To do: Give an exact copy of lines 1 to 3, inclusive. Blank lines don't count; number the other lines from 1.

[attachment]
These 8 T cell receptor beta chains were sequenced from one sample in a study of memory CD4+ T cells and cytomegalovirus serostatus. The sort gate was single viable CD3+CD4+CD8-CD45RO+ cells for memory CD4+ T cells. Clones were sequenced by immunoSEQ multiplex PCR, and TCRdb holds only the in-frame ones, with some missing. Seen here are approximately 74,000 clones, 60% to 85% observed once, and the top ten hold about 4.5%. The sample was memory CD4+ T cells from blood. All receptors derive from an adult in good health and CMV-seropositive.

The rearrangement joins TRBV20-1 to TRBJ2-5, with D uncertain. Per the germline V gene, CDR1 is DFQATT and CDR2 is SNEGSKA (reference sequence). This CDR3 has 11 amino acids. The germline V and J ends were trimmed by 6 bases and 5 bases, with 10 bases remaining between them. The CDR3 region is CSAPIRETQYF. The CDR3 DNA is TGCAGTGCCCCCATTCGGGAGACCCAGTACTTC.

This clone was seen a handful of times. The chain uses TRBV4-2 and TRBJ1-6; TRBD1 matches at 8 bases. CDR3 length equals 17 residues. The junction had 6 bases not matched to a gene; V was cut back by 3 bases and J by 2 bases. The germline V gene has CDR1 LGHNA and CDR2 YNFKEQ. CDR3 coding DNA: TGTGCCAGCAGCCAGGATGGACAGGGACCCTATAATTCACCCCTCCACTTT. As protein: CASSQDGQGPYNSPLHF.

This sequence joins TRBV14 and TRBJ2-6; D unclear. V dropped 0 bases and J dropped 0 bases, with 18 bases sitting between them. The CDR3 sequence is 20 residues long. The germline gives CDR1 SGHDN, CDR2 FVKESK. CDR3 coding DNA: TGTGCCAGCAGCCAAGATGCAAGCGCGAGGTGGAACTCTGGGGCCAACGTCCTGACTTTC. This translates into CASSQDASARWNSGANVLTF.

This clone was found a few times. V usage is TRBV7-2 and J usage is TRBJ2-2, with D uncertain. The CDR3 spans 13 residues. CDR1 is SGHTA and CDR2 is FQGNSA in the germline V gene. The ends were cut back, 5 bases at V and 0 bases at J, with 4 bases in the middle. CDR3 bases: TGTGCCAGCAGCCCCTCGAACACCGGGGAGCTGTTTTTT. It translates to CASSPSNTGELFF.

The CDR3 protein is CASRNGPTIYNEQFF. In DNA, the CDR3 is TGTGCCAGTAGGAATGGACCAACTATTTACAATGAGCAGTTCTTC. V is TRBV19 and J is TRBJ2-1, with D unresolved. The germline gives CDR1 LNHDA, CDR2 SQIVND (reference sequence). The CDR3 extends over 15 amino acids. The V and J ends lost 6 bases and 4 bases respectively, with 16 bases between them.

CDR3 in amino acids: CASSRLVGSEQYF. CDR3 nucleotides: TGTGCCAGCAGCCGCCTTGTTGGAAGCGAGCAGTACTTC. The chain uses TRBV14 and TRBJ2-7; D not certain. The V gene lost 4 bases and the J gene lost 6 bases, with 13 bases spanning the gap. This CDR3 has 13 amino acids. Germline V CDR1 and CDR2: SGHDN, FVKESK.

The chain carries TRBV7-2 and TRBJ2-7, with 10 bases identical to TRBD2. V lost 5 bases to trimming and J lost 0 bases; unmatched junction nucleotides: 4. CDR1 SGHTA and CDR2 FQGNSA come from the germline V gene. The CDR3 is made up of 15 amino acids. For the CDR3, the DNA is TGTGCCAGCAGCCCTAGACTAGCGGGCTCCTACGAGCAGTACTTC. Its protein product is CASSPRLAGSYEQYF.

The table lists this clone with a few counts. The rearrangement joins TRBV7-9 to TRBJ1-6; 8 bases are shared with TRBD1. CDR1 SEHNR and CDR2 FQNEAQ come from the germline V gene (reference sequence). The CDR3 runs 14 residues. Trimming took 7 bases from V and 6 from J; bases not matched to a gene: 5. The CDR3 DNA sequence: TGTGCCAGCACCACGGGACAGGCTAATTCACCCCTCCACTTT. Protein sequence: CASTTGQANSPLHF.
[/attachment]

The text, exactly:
These 8 T cell receptor beta chains were sequenced from one sample in a study of memory CD4+ T cells and cytomegalovirus serostatus. The sort gate was single viable CD3+CD4+CD8-CD45RO+ cells for memory CD4+ T cells. Clones were sequenced by immunoSEQ multiplex PCR, and TCRdb holds only the in-frame ones, with some missing. Seen here are approximately 74,000 clones, 60% to 85% observed once, and the top ten hold about 4.5%. The sample was memory CD4+ T cells from blood. All receptors derive from an adult in good health and CMV-seropositive.

The rearrangement joins TRBV20-1 to TRBJ2-5, with D uncertain. Per the germline V gene, CDR1 is DFQATT and CDR2 is SNEGSKA (reference sequence). This CDR3 has 11 amino acids. The germline V and J ends were trimmed by 6 bases and 5 bases, with 10 bases remaining between them. The CDR3 region is CSAPIRETQYF. The CDR3 DNA is TGCAGTGCCCCCATTCGGGAGACCCAGTACTTC.

This clone was seen a handful of times. The chain uses TRBV4-2 and TRBJ1-6; TRBD1 matches at 8 bases. CDR3 length equals 17 residues. The junction had 6 bases not matched to a gene; V was cut back by 3 bases and J by 2 bases. The germline V gene has CDR1 LGHNA and CDR2 YNFKEQ. CDR3 coding DNA: TGTGCCAGCAGCCAGGATGGACAGGGACCCTATAATTCACCCCTCCACTTT. As protein: CASSQDGQGPYNSPLHF.